Hawaii State Assessment: Parent Information Booklet (page 3)
What Every Parent Should Know About the Hawaii State Assessment
The purposes of the Hawaii State Assessment are to (1) meet or exceed the requirements of NCLB (2001), Chapter 302A of the Hawaii Revised Statutes, and Hawaii Board of Education Policy 2520-Statewide Assessment Program, (2) promote and measure the attainment of the Hawaii Content and Performance Standards (HCPS) in reading, mathematics, and science, (3) provide information to stakeholders about the achievement of students, schools, complex areas and the state relative to the HCPS, and (4) support instructional program improvement efforts.
The Hawaii State Assessments (HSA) in Reading and Mathematics are criterion-referenced assessments that are administered to students in grades 3 - 8 and 10. Criterion-referenced proficiency level scores are reported at the end of each school year and these scores are used to determine a school's Adequate Yearly Progress (AYP). Students in grades 4, 8, and 10 also take the HSA in Science.
The Hawaii State Assessments in Reading, Mathematics, and Science are administered online using the American Institutes for Research (AIR) test delivery system.
You can find more information on the HSA at:
Q: Why is my child being tested?
- In 1999 the Hawaii State Department of Education established learning expectations, known as the Hawaii Content and Performance Standards, for Hawaii’s students. These high academic standards give students clear achievement goals and help guide instruction in the schools.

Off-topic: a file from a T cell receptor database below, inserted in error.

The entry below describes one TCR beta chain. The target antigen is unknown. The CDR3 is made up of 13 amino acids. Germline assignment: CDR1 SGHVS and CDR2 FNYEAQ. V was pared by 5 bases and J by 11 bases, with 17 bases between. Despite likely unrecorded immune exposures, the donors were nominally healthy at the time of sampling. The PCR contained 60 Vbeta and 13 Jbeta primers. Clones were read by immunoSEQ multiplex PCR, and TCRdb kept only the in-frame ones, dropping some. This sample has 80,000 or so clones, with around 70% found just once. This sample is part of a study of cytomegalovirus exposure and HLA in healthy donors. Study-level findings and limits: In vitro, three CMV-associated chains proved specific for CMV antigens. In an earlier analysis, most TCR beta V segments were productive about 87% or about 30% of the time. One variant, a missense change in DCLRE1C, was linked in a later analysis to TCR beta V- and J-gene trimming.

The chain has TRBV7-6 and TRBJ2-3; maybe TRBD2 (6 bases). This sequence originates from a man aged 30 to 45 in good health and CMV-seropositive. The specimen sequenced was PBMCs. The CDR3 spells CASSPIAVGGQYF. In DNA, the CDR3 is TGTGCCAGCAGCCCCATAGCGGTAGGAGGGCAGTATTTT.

- These standards identify important ideas, concepts, and skills students must learn and describe what students must do to show their mastery of the standards. The Hawaii State Assessment measures how well students are doing on the reading and mathematics standards.
- State and federal laws require annual testing of students in reading and mathematics. In compliance with these laws, the Hawaii State Assessment provides clear information on how well your child is meeting these standards.
Q: When will I receive my child’s test scores?
- Your child will be tested in the spring. You will receive your child’s individual scores for reading and mathematics from the school during the fall
Q: What types of scores will my child receive?
- Your child will receive stanine and percentile rank scores for the Stanford Achievement Test’s Reading and Mathematics sections. These scores will provide a national comparison with thousands of other students in the same grade who took the test at the same time and under the same testing conditions as your child.
- Your child will also receive proficiency level scores for reading and mathematics that indicate how well he or she is meeting Hawaii’s standards.
Q: What types of questions are on the Hawaii State Assessment?
- For the two Stanford Achievement Test sections (Reading and Mathematics), your child is asked to answer multiple-choice questions.